After rewriting my PowerShell test environment automation script with functions I optimized some parts to improve memory usage, automate IIS Webfarm configuration and batch starting/stopping all machines is a Azure Cloud Service.
For installation of software the script downloads the MSI from Azure storage. The download is done with Invoke-WebRequest which generates a lot of output. I’ve seen over 6Gb of memory usage to hold this output in a job even with Receive-Job being called every 15 seconds.
Now I’m using the .NET webclient and memory usage is back to normal. Since the installation should be a black box I only want to know when it fails and not how much bits are downloaded.
$client = New-Object net.webclient $client.Downloadfile($file, $msi)
During creation of the VM I run a custom script to install IIS. This however does not configure IIS for a webfarm setup. Most important is the machinekey setting for encryption/decryption of the viewstate.
# add masterkey to machine.config for webfarm $configFile = "$ENV:windir\Microsoft.NET\Framework64\v4.0.30319\Config\machine.config" $xml=New-Object XML $xml.Load($configFile) $machinekey = $xml.CreateElement("machineKey") $machinekey.SetAttribute("decryption", "AES") $machinekey.SetAttribute("decryptionKey", "DECRYPTION_KEY_HERE") $machinekey.SetAttribute("validation", "SHA1") $machinekey.SetAttribute("validationKey", "VALIDATION_KEY_HERE") $machinekey.SetAttribute("compatibilityMode", "Framework45") $xml.configuration.'system.web'.AppendChild($machinekey) | Write-Debug $xml.Save($configFile)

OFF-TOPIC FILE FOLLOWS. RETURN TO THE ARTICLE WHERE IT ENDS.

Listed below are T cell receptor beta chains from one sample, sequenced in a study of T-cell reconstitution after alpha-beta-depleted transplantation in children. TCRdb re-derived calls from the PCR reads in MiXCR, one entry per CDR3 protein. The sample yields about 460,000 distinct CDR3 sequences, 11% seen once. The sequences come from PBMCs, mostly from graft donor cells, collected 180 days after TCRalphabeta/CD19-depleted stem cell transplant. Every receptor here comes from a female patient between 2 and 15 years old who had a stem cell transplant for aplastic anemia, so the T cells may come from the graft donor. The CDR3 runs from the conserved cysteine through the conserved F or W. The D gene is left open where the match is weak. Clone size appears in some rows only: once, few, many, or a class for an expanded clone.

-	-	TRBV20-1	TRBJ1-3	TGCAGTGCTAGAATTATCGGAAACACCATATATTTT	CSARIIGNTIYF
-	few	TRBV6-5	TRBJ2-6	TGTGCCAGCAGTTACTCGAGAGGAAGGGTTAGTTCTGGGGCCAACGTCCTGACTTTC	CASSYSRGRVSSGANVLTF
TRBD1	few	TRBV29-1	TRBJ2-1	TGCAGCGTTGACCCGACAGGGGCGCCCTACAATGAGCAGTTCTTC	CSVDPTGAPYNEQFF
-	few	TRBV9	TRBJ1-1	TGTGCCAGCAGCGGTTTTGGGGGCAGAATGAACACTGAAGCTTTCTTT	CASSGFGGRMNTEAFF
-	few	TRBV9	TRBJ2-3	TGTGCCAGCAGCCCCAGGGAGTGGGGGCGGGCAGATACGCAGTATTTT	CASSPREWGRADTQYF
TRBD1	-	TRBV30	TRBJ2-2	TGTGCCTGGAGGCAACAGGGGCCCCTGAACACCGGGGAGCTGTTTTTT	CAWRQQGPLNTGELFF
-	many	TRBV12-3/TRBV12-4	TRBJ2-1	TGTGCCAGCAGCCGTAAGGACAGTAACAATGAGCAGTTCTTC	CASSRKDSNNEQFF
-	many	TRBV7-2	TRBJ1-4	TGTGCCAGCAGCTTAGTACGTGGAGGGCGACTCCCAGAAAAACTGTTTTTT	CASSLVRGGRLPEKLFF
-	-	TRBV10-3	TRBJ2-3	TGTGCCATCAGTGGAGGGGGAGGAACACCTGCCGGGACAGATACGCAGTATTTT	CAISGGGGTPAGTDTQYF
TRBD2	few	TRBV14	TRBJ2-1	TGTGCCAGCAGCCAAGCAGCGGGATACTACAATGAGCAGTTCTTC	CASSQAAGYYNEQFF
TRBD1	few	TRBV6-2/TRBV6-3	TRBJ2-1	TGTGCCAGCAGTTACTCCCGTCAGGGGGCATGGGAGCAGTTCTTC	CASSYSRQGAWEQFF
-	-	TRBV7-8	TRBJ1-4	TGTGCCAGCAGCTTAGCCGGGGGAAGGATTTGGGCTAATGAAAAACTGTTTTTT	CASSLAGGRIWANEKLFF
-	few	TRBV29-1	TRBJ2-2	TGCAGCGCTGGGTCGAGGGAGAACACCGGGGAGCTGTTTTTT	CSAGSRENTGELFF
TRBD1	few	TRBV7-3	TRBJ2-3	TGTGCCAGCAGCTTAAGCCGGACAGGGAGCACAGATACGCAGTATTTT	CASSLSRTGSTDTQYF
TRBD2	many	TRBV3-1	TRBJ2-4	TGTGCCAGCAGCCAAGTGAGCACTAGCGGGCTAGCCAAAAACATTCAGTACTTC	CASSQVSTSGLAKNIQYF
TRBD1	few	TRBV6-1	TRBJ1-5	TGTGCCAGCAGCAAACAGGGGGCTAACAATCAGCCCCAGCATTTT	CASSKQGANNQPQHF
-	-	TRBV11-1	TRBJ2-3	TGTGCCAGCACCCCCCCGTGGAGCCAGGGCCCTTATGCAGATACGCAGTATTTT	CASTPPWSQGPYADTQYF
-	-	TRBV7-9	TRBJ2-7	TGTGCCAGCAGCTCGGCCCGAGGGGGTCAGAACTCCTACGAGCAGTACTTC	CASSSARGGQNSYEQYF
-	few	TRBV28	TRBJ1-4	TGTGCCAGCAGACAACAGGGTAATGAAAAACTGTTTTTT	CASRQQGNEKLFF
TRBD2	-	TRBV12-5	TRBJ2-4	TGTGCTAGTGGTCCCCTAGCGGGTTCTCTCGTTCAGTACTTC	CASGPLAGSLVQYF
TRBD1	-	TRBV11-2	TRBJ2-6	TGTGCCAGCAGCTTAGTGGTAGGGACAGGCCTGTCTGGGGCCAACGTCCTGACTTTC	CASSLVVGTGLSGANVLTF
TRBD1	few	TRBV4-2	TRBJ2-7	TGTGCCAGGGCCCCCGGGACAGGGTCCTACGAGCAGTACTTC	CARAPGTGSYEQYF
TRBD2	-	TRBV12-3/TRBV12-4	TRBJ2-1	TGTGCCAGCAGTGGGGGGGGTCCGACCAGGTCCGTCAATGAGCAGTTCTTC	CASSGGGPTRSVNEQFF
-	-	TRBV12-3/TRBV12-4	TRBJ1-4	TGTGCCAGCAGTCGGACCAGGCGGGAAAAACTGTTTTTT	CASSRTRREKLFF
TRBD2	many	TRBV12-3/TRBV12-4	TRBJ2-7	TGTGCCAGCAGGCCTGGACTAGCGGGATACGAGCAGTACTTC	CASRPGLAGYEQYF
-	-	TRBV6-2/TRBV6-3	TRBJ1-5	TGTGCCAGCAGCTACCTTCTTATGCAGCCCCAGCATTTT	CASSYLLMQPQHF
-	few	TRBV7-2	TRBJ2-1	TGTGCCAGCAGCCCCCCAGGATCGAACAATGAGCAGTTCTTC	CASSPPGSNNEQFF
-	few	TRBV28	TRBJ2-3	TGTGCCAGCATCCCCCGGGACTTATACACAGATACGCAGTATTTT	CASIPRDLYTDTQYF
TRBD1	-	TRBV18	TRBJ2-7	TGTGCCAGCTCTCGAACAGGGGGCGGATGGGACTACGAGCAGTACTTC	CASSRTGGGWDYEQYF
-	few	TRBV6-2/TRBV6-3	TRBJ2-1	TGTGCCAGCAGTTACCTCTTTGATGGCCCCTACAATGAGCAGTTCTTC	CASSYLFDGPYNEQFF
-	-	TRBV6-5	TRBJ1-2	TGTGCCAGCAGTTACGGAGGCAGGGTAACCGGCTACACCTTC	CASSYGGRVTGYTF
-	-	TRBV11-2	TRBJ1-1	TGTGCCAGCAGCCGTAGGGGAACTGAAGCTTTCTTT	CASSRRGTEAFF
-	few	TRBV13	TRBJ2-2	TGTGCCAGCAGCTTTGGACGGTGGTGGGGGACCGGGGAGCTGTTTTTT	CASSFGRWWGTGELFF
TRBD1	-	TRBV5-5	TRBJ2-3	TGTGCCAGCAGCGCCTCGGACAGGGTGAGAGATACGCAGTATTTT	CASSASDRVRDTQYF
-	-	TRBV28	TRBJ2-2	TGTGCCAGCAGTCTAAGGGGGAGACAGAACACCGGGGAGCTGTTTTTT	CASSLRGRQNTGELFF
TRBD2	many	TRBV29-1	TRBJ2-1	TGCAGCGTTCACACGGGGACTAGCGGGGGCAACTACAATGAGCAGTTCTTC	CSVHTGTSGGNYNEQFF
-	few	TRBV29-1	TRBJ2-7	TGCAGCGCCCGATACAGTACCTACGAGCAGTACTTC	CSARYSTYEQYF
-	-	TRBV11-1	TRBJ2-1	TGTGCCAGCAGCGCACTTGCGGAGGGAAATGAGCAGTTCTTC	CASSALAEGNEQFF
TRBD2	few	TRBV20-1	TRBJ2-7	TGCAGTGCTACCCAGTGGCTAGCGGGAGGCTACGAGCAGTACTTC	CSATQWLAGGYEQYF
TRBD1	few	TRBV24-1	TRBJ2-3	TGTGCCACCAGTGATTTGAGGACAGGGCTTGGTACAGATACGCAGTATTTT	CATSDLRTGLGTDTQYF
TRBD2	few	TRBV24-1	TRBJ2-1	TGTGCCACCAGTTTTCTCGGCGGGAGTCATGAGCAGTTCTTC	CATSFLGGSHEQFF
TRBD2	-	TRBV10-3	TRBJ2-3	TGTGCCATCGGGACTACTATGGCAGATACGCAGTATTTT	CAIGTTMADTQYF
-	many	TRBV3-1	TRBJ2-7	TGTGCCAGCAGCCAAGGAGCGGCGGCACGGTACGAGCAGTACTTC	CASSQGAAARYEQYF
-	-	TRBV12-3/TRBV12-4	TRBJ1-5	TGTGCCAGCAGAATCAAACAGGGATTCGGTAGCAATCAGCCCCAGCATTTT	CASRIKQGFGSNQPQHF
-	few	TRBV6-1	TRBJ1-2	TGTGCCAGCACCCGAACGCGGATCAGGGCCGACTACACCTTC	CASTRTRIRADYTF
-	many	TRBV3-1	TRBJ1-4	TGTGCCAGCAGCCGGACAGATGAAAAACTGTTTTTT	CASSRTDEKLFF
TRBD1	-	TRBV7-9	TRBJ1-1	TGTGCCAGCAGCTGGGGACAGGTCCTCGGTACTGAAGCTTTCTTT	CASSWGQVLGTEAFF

To generate the keys use one of the references from this post: Setting up a machine key.
After creating a lot of machines for our test we sometimes want to keep the VM’s. When the machines are running they cost money, but once stopped only the storage is billed. Stopping all VM’s in a Azure Cloud Service can be done by using a wildcard. MSDN documentation states this is not supported but it works.
# stop all VM in a Cloud service Stop-AzureVM -ServiceName $service -Name * -Force # start all VM in a Cloud service Start-AzureVM -ServiceName $service -Name *
You’ll need at least Windows Azure PowerShell 0.6.19. Best is to install the latest version from here.